The United Nations and the International Red Cross began mobilizing to deal with the unfolding humanitarian crisis in the wake of the most powerful hurricane on record ever to hit the Bahamas.
Dorian’s punishing winds and torrential rain battered the islands of Abaco and Grand Bahama, which have a combined population of about 70,000 and are known for their marinas, golf courses and all-inclusive resorts. The Grand Bahama airport was under 6 feet (2 meters) of water.
Bahamian officials received a “tremendous” number of calls from people in flooded homes, and desperate callers trying to find loved ones left messages with local radio stations.
One station said it got reports of a 5-month-old baby stranded on a roof and a woman with six grandchildren who cut a hole in a roof to escape rising floodwaters. At least two storm shelters flooded. The U.S. Coast Guard airlifted at least 21 people injured on Abaco. Rescuers also used jet skis to reach some people.
“We will confirm what the real situation is on the ground,” Health Minister Duane Sands said. “We are hoping and praying that the loss of life is limited.”
Tammy Mitchell of the Bahamas’ National Emergency Management Agency told ZNS Bahamas radio station that authorities had documented every call and were prioritizing them, but that rescue crews were forced to turn back in some cases because the wind was so fierce and the water so high.
“We understand what everybody was going through,” she said. “We wanted to go out there ... but that’s not a risk we’re capable of taking. We don’t want people thinking we’ve forgotten them.”
Ahead of the storm, over 2 million people in Florida, Georgia and North and South Carolina were warned to evacuate as Dorian closed in on the Sunshine State on a projected track expected to take it up the Southeast coast.
The threat of a direct hit on Florida had all but vanished, but the storm was expected to pass dangerously close to South Carolina — and perhaps strike North Carolina — on Thursday or Friday, according to the National Hurricane Center.
In the Bahamas, Red Cross spokesman Matthew Cochrane said more than 13,000 houses, or about 45% of the homes in Grand Bahama and Abaco, were believed to have been severely damaged or destroyed. U.N. officials said more than 60,000 people on the hard-hit islands will need food, and the Red Cross said some 62,000 will need clean drinking water.
The Red Cross authorized a half-million dollars for the first wave of disaster relief, Cochrane said.
“What we are hearing lends credence to the fact that this has been a catastrophic storm and a catastrophic impact,” he said.
As of 11 a.m. EDT, Dorian’s winds had dipped to 110 mph (177 kph), making it a Category 2 hurricane, down from a terrifying Category 5 when it struck. The storm was centered about 45 miles (70 kilometers) north of Freeport and 105 miles (170 kilometers) east of Fort Pierce, Florida.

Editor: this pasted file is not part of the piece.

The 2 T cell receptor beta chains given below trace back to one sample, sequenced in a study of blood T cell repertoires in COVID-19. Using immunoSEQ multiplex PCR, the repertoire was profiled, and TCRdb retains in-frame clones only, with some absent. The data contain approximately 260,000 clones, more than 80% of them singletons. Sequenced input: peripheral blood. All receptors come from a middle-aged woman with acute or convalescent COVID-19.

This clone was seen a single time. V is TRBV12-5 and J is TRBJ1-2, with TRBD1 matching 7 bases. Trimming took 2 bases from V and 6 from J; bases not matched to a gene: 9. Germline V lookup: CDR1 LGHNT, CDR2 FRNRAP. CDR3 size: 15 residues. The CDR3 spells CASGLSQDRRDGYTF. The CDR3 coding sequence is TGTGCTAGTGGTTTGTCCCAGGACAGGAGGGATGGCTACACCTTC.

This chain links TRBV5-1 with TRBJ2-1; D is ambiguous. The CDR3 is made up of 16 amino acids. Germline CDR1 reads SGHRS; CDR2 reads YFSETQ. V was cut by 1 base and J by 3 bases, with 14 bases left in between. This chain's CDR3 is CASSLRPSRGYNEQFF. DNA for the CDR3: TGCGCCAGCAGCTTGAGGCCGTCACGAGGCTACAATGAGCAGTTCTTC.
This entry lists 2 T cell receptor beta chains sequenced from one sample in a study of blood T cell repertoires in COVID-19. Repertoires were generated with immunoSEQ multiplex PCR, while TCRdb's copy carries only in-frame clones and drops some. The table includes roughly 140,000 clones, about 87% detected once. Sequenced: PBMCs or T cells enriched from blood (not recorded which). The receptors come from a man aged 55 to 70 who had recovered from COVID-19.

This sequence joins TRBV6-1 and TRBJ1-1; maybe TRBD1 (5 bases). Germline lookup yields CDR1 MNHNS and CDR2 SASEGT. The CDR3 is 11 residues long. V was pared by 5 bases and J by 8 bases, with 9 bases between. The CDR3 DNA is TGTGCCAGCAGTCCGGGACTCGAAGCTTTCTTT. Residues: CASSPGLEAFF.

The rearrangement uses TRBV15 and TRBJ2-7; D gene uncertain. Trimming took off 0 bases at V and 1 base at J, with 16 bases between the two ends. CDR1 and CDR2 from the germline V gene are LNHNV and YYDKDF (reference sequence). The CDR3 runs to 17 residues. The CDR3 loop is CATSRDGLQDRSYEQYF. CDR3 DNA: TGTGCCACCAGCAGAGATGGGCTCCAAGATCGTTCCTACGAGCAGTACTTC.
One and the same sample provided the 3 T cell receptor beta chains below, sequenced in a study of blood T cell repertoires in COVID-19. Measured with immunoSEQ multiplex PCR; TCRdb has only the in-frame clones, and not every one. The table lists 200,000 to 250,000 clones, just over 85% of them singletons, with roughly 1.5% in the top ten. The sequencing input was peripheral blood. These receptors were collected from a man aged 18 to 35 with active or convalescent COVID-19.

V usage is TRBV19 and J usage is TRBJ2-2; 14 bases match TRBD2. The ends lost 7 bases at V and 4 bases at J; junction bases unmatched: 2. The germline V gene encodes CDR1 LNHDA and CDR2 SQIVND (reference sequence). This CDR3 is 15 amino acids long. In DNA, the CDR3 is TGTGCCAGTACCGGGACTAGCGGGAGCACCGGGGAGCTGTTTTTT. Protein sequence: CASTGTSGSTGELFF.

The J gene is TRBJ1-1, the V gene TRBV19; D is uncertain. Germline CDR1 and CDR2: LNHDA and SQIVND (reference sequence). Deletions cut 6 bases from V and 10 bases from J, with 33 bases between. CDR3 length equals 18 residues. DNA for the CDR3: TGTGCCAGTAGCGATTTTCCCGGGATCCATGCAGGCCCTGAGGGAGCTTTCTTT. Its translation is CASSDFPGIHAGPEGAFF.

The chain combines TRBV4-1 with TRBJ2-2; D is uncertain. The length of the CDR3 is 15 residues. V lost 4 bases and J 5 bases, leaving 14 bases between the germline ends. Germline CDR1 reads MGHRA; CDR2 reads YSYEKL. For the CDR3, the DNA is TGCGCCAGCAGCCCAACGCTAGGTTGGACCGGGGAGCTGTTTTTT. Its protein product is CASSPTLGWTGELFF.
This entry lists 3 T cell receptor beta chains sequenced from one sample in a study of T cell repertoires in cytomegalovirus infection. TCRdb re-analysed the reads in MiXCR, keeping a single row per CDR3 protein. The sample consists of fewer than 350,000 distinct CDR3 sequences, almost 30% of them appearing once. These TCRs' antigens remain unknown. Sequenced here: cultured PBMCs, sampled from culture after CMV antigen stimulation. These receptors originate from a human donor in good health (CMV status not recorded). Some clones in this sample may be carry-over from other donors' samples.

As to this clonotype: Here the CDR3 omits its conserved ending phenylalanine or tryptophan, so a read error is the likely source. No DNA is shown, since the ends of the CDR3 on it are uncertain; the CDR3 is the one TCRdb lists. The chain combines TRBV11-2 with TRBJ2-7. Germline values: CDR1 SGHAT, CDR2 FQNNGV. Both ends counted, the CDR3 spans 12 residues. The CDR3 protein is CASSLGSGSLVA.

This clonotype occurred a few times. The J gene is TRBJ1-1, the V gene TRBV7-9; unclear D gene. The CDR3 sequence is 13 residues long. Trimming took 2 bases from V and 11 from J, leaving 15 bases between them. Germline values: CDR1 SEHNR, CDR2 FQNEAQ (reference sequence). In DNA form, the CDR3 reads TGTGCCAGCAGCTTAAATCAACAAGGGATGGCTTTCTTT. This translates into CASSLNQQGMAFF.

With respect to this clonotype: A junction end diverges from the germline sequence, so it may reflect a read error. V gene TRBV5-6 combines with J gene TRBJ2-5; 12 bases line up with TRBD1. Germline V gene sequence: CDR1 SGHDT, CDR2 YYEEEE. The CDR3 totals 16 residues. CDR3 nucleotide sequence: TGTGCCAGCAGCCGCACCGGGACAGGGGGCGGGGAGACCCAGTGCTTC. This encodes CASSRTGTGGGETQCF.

After standing still for nearly a day, it was on the move again, but just barely, pushing northwest at 2 mph (3 kph), or about as fast as a person walks. Hurricane-force winds extended up to 60 miles (95 kilometers) from its center.
NASA satellite imagery through Monday night showed spots in the Bahamas where Dorian had dumped as much as 35 inches (89 centimeters) of rain, said private meteorologist Ryan Maue.
The Bahamas’ health minister said that Dorian devastated the health infrastructure on Grand Bahama and that severe flooding rendered the main hospital there unusable.
Sands said the main hospital in Marsh Harbor in the Abaco islands was intact and sheltering 400 people but in need of food, water, medicine and surgical supplies. He said crews were trying to airlift five to seven kidney failure patients from Abaco who had not received dialysis since Friday.
Across the stricken islands, choppy brown floodwaters reached roofs and the tops of palm trees. Parliament member Iram Lewis said he feared waters would keep rising and stranded people would lose contact with officials as their cellphone batteries died.
“It is scary,” he said, adding that people were moving from one shelter to another as floodwaters kept surging. “We’re definitely in dire straits.”
To the south, the Bahamas’ most populous island, New Providence, which is the site of the capital, Nassau, and has over a quarter-million people, suffered little damage.
Leaving one person dead in its wake in Puerto Rico, Dorian hit the Bahamas on Sunday with sustained winds of 185 mph (295 kph) and gusts up to 220 mph (355 kph). It tied the record for the strongest Atlantic storm ever to hit land, matching the Labor Day hurricane that struck Florida Gulf Coast in 1935, before storms were given names.
Scientists say that climate change generally has been fueling more powerful and wetter storms but that linking any specific hurricane to global warming would require more detailed study.
Across the Southeast, meanwhile, interstate highways leading away from the beach in South Carolina and Georgia were turned into one-way evacuation routes. Several large airports announced closings, and hundreds of flights were canceled. Walt Disney World in Orlando planned to close in the afternoon, and SeaWorld shut down.
Having seen storms swamp his home on the Georgia coast in 2016 and 2017, Joey Spalding of Tybee Island decided to empty his house rather than take any chances with Dorian.
He packed a U-Haul truck with tables, chairs, a chest of drawers, tools — virtually all of his furnishings except for his mattress and a large TV — and planned to park it on higher ground. He also planned to shroud his house in plastic wrap up to shoulder height and pile sandbags in front of the doors.
“In this case, I don’t have to come into a house full of junk,” he said. “I’m learning a little as I go.”
Coto reported from San Juan, Puerto Rico, and Weissenstein from Nassau, Bahamas. Associated Press reporters Tim Aylen in Freeport and Seth Borenstein in Washington contributed to this report.